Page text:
first_imgDeloitte: About 30% of U.S. shale operators are ‘technically insolvent’ FacebookTwitterLinkedInEmailPrint分享E&E News ($):After over a decade of growth, U.S. shale drillers have entered a period of “great compression” and extreme volatility that could last years as demand for oil has plummeted during the coronavirus pandemic, according to a new report from consulting and accounting firm Deloitte.Nearly one-third of U.S. shale operators are “technically insolvent” at current oil prices and may seek to be acquired or declare bankruptcy, Deloitte said in its analysis. The contraction could have a “domino effect” on the global oil and gas industry given the outsize role of U.S. shale production, said the report, which was released yesterday.Before COVID-19 hit, oil demand worldwide was already trending downward and the market had shown some instability, mostly due to concerns over climate change, said Duane Dickson, U.S. oil, gas and chemicals leader and a vice chairman at Deloitte. The global pandemic appears to have accelerated an energy transition away from the fossil fuel, he said.With the coronavirus upending global supply chains and forcing many industries into telecommuting, oil demand is not expected to return to pre-pandemic levels “anytime soon,” according to Deloitte’s report. It is unclear when people will resume driving, using ride-share services and flying as much as they did pre-pandemic, said Dickson, co-author of the report.“We see at least three to five years before a recovery of all the major markets occurs,” he said.With Deloitte estimating that about 30% of U.S. shale operators can’t break even when shale prices dip below $35 a barrel, some firms could declare bankruptcy in the next few years, Dickson said. Others could turn to consolidation.[Miranda Wilson]More ($): Pandemic drives U.S. shale into ‘great compression’ — reportlast_img read more

Yaya Toure backs Drogba’s bid for Ivorian FA Presidency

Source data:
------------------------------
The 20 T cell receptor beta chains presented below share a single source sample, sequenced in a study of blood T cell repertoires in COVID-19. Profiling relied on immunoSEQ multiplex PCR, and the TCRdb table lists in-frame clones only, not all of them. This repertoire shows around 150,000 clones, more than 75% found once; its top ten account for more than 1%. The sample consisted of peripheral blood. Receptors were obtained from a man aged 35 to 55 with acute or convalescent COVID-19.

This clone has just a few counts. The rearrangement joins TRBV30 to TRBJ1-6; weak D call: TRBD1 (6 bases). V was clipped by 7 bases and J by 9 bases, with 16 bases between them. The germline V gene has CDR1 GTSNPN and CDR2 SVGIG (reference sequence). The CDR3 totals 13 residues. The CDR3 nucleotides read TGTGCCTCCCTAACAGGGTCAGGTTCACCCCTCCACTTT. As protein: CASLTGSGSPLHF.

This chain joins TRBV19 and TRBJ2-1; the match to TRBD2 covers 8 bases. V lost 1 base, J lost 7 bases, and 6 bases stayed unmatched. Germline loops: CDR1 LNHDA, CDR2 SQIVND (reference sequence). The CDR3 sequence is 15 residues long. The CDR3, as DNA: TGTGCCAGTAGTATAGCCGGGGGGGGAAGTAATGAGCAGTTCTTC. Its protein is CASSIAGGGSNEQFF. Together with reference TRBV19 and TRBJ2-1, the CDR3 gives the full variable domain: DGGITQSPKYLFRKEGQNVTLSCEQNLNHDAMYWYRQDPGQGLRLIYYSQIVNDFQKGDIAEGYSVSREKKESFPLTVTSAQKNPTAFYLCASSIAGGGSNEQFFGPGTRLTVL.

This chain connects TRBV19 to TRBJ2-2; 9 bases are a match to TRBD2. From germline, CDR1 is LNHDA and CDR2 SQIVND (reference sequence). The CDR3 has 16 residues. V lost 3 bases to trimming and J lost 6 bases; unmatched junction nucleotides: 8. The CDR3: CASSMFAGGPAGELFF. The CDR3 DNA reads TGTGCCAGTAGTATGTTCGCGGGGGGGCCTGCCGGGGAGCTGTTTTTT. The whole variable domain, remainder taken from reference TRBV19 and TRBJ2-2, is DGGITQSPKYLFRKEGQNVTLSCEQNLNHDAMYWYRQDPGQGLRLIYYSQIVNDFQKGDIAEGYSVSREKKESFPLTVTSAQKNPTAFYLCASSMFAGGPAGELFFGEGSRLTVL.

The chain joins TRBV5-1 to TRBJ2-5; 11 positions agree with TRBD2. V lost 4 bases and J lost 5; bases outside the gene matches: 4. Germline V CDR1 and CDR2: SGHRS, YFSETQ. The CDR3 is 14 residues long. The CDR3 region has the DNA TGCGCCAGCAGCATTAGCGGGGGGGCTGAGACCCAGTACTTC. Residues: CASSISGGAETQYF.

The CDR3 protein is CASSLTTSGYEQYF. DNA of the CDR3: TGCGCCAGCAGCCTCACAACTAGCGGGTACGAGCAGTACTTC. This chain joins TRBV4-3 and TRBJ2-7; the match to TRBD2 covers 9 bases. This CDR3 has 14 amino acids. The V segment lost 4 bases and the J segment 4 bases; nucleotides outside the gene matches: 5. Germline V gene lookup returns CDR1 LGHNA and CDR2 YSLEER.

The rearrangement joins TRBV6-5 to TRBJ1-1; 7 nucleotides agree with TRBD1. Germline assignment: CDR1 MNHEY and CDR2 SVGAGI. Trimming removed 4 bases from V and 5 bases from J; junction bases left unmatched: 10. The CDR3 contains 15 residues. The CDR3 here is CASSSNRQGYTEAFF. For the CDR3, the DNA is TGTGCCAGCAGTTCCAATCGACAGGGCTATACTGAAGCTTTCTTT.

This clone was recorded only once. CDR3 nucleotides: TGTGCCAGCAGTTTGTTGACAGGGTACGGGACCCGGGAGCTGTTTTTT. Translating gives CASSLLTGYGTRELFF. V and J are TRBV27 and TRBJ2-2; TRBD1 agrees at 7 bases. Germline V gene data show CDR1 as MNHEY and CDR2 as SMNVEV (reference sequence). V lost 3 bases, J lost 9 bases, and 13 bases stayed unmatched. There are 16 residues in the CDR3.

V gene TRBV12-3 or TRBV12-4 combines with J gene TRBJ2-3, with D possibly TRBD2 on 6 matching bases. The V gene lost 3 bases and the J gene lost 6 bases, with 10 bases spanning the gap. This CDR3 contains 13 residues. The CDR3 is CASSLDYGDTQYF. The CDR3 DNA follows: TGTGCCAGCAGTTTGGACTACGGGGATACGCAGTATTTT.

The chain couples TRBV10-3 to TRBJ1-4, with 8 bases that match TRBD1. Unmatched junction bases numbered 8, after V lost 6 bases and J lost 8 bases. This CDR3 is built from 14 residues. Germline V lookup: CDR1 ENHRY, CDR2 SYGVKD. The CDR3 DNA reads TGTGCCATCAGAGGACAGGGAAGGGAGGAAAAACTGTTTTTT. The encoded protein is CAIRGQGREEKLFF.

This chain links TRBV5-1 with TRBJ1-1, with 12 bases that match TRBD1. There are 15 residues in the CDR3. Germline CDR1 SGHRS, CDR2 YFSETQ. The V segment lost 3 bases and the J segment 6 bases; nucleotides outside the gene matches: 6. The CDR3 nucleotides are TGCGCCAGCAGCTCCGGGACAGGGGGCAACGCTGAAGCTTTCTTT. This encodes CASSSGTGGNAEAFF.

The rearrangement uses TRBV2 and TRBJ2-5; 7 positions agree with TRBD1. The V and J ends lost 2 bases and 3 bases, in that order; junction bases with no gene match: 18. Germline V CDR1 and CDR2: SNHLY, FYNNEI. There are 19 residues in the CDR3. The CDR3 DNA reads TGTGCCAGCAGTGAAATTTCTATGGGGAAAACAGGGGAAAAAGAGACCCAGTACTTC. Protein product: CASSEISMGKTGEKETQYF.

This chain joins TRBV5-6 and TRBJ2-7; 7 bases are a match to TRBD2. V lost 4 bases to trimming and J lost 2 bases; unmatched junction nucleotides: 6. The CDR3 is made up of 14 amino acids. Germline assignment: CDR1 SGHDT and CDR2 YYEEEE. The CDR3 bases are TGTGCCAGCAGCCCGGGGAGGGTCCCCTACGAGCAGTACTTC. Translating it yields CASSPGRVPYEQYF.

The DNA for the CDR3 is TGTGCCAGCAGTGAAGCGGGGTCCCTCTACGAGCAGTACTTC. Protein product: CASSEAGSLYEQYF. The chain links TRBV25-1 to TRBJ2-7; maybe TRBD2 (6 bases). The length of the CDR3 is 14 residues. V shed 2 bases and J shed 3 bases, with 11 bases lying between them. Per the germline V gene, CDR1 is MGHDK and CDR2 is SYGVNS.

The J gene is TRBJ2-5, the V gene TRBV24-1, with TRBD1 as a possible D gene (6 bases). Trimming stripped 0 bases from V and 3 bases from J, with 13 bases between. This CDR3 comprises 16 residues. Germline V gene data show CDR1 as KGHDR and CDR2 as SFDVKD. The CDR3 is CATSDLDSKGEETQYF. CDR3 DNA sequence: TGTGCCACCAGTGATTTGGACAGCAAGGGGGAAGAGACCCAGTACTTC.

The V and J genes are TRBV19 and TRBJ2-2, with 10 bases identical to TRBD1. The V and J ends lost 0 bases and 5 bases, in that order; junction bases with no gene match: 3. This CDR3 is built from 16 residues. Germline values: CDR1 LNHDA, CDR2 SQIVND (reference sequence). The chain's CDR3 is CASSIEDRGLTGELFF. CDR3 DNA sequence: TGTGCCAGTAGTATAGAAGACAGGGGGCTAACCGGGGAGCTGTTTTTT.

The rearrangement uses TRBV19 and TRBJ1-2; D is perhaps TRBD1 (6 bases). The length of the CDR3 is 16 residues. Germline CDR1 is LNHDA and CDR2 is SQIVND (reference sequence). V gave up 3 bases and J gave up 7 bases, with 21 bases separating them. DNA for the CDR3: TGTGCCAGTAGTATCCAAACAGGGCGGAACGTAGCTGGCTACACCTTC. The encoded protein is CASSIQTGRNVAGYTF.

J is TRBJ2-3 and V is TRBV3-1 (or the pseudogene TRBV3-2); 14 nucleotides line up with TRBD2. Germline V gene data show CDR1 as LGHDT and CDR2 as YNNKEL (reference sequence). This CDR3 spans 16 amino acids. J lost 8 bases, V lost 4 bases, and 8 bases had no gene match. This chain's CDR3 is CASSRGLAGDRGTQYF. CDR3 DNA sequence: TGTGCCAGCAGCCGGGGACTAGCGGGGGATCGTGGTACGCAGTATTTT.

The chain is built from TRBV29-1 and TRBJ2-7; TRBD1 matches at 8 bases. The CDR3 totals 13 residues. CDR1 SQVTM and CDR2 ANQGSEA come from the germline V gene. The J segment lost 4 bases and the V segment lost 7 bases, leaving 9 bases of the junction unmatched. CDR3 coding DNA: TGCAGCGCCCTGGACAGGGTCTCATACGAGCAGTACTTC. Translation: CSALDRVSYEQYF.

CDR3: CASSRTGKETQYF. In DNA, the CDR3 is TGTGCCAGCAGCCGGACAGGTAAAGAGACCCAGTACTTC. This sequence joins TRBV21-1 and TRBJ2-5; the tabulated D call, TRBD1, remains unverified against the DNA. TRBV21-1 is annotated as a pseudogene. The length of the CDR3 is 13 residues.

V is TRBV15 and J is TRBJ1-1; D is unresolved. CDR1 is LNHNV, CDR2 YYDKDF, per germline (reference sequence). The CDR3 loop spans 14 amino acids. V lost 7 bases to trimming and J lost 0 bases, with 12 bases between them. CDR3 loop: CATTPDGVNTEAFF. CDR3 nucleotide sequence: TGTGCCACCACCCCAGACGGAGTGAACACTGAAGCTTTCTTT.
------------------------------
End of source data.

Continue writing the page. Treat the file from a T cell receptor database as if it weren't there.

first_imgFormer Ivory Coast captain, Yaya Toure has thrown his weight behind Didier Drogba’s bid to become the country’s next Football Federation boss.Drogba’s quest to take up the role hit a snag when he was rejected by the Former Footballers Association.However, it appears that Drogba has found support in Yaya Toure, despite previous reports of tension between the two during their playing days.According to Yaya, Drogba winning the election would be the best for Ivorian football, which is why he and his brother Kolo are backing his bid.I support Didier Drogba. I want him to win this election. Seeing Didier as president of FIF would be a pleasure… Today, we want change. We are going to support, me and Kolo (Touré),” he said in an Instagram chat with former goalkeeper, Copa Barry.While Yaya Toure was optimistic of Drogba’s ability to bring change to the country’s football, he accepts that they might have to be patient as it will take a huge effort to restore Ivory Coast to its glory days.“I’m not saying he’ll succeed tomorrow or the day after tomorrow. But if he is elected he will have 4 years to help, to bring his expertise. Because I think Drogba took courses to run a Federation, to run a club,” he added.“People have to give him a chance. Today, there’s a person like Didier who knows a lot, a lot of people, who has a good address book. It can solve many issues. It’s been 10 or 12 years since we left Côte d’Ivoire, but things are still the same. Bringing Didier in is a very good thing. I want all players to support it. It is true that things have been said and that people have their opinion and everyone is free to think what they want to think. But if they want this change [they must support it].”None of the 14 members of the Former Players’ Association voted for Drogba in the recent polls, with 11 of them backing his rival, league president Sory Diabate, while three persons abstained.A member of the Association and a former national teammate of Drogba’s Didier Zokora said they rejected the former Chelsea’s star’s bid because he had consistently disrespected them, despite being the Association’s honorary President.He added that Drogba has never attended a single one of the Association’s meetings nor did he inform them of his intention to contest for the Football Federation’s Presidency.“What we are saying is that Didier Drogba, as honorary president of the Association has never been present at a single meeting. He did not even inform us of his candidacy for the presidency of Fif. It’s a huge disrespect,” Zokora is quoted as having said on Radio Jam.The results of the election, which was done via video conferencing,  sparked a massive debate in the Ivory Coast.Drogba had been the massive favourite going into the polls, particularly after experienced administrator Eugene Diomande withdrew from the race and publicly backed the former Ivorian captain.He had also been endorsed by 48 professional clubs in the country.According to Afrik Foot, Drogba will hope to have better luck when members of the Active Footballers Association, the coaches, referees and the physios also cast their votes.“I want to get more involved. I think more and more about it. I know Ivorian football, I have played in selection for years and I invested in Ivorian football lately,” Drogba recently said about his ambitions.They are vying to replace Augustin Sidy Diallo as President.Follow @EdKwakofiMore from Citi Sportslast_img read more